Thursday, April 19, 2012

Mysteries For Danielle Svetcov #10

TITLE: The Tip of A Bone
GENRE: Mystery

In a small town on the Oregon coast, feisty waitress Maya Rivers tries to prove her brother innocent of arson—only to discover he may be responsible for a young woman vanishing from the woods.

She’d told no one where she was going tonight. Not one soul. So when the branches rustled in the woods behind her, Sara Alvarez flicked off her headlamp quickly. Darkness. Even the moon hid behind a gray shroud.

Another rustle.

Animal? Human? Sara’s heart hammered, pulse jumping, before her training kicked in. Stay calm. Identify the threat. She forced herself to breathe deeply, inhaling the forest’s cool, damp tang until her heartbeat slowed. Rain dripped onto mossy ground.

Rustle. Scrape.

Shivering, Sara slid a hand into her jeans pocket and pulled out a Swiss Army knife. She clenched it in her fist as she reached for her headlamp. Flick. The beam sliced through the shadowy spaces between trees. No birds. No scurrying animals.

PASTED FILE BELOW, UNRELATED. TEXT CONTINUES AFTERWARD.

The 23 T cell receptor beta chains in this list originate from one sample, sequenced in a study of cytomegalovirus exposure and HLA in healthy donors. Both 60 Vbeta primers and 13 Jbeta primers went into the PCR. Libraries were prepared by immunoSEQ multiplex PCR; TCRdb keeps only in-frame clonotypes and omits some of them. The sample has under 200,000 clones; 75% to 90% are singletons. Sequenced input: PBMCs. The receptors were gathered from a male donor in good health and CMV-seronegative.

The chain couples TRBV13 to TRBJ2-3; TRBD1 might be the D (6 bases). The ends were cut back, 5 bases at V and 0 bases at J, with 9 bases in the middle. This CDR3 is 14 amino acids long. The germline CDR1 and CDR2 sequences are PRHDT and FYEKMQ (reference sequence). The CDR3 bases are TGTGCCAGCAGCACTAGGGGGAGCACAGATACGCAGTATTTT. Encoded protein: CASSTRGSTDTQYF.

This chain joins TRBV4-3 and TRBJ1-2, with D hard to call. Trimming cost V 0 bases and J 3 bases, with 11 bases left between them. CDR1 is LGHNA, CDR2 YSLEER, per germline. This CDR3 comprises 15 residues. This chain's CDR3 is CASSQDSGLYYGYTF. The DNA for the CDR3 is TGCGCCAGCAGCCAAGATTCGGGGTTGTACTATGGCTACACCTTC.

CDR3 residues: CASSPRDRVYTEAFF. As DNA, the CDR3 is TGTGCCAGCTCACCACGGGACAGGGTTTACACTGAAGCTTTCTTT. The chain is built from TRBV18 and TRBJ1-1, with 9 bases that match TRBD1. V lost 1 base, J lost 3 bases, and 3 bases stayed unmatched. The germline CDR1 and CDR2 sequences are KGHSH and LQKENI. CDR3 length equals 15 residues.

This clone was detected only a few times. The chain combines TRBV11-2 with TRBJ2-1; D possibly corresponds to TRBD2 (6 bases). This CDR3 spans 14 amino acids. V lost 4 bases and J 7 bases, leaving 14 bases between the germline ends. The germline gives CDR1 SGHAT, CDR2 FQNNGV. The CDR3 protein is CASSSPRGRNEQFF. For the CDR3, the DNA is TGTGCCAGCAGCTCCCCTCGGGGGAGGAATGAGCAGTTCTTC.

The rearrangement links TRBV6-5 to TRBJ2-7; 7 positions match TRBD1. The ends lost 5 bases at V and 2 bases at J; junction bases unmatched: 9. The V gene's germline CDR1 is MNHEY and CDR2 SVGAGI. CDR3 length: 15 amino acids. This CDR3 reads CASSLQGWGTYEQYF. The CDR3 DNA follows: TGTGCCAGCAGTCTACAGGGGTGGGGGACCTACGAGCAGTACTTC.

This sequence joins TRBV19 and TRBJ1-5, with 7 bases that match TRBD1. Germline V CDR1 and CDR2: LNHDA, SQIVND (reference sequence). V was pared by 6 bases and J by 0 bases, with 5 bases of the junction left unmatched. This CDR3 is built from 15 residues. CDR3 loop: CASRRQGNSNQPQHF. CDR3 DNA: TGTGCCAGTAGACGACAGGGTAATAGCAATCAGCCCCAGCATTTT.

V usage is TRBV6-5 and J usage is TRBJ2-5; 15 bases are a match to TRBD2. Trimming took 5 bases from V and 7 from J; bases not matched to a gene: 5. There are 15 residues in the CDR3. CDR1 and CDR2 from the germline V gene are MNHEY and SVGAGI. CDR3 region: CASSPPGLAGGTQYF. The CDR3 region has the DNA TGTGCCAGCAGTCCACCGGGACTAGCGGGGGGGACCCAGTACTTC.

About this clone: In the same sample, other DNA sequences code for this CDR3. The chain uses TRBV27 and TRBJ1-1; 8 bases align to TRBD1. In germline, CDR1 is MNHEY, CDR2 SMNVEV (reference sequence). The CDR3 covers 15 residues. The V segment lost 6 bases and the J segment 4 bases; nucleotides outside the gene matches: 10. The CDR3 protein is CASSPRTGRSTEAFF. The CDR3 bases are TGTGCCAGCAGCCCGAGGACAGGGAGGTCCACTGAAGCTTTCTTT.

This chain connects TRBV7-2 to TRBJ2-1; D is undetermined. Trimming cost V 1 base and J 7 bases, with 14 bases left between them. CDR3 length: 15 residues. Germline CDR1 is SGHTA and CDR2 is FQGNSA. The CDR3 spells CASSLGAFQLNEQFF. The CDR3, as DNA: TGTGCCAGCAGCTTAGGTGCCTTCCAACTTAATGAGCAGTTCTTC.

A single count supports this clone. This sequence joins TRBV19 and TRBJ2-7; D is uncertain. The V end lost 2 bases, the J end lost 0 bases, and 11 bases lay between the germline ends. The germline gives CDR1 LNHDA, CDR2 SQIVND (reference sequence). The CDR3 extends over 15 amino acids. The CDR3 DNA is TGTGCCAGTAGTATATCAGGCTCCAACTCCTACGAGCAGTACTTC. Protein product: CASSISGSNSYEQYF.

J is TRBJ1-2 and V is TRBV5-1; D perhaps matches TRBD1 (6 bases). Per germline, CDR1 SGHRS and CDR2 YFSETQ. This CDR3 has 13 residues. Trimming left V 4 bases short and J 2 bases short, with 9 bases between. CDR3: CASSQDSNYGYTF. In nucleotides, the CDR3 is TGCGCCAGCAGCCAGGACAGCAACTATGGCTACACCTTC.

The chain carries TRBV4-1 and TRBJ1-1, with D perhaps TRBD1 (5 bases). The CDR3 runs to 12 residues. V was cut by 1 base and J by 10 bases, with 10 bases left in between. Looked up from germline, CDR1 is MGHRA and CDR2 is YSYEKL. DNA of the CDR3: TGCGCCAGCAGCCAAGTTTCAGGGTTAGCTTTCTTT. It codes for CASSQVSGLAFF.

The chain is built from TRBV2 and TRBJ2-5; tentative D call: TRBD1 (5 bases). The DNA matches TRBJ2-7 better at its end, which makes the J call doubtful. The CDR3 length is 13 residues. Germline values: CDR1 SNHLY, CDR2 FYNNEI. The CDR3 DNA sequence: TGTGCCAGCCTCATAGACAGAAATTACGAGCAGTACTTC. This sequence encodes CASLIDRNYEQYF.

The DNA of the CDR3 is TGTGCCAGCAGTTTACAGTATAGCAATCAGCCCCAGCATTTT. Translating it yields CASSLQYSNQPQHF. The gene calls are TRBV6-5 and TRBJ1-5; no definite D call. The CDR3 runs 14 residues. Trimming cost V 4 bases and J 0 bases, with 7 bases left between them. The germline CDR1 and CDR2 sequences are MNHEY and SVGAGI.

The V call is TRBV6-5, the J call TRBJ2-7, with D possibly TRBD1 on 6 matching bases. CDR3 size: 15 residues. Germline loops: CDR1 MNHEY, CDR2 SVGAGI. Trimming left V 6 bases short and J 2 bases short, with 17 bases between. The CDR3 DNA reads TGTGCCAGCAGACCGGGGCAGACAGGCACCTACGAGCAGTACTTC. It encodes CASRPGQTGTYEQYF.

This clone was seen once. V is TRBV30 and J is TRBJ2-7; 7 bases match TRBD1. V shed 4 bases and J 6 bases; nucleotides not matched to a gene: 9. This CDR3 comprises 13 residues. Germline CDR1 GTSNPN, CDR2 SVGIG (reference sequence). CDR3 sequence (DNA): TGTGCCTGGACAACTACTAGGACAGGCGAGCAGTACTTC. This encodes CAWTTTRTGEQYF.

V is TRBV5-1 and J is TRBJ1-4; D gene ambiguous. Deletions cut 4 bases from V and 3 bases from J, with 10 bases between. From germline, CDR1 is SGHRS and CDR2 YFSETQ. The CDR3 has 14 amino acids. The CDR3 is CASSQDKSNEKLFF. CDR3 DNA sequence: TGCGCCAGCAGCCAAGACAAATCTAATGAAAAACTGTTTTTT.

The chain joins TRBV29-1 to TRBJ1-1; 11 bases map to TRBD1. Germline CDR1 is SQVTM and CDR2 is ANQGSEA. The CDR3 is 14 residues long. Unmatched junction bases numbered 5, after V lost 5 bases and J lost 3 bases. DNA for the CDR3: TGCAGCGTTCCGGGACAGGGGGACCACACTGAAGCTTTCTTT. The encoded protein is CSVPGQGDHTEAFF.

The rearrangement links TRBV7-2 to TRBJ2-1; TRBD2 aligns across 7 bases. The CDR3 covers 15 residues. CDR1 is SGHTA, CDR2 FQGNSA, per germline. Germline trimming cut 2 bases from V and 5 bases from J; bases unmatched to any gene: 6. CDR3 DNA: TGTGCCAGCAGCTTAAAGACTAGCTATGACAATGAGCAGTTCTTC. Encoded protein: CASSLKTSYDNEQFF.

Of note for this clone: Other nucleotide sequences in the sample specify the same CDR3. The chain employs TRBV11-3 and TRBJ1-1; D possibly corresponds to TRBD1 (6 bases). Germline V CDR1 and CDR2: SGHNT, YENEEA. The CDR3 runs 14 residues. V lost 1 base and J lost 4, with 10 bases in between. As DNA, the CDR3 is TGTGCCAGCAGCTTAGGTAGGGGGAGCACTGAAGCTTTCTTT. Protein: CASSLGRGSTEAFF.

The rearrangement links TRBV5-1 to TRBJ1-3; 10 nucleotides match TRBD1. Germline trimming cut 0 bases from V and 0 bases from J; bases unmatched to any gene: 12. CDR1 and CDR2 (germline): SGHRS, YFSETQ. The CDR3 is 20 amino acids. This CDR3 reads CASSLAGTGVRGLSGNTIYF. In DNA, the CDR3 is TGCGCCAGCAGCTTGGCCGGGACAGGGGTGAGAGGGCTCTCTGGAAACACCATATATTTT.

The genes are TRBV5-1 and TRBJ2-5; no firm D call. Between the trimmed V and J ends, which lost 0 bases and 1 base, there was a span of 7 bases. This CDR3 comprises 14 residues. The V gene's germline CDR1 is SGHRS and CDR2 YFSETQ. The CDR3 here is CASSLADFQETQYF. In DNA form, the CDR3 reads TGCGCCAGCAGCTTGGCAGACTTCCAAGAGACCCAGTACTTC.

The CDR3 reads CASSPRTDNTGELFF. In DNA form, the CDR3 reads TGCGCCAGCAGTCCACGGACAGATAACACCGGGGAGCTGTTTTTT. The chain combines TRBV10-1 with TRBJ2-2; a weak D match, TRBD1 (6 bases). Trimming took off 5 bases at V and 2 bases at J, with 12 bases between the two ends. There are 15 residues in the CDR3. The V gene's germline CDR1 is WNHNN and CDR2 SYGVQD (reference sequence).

Just a whisper of movement.

Her light dipped, washing across gnarled roots and low shrubs—sword ferns, evergreen huckleberry, salal. Nothing there. She tilted her head up, searching the canopy, but all she saw were towering spruce and hemlocks. Their branches swayed in the breeze. Rustle, rustle.


“Nice going, nature girl,” Sara grumbled as she slipped the knife back into her jeans. She’d survived the group’s “wilderness immersion experience”—foraged for bugs and berries, dug latrines, scrounged up leaves for toilet paper. She’d gone face-to-face with cops in riot gear, dodged pepper spray, and resisted arrest with style. So why the hell was she so spooked tonight?

Because from the moment she’d found that bone here…

Get a grip. Sara tapped her GPS watch. Nobody’s coming before dawn.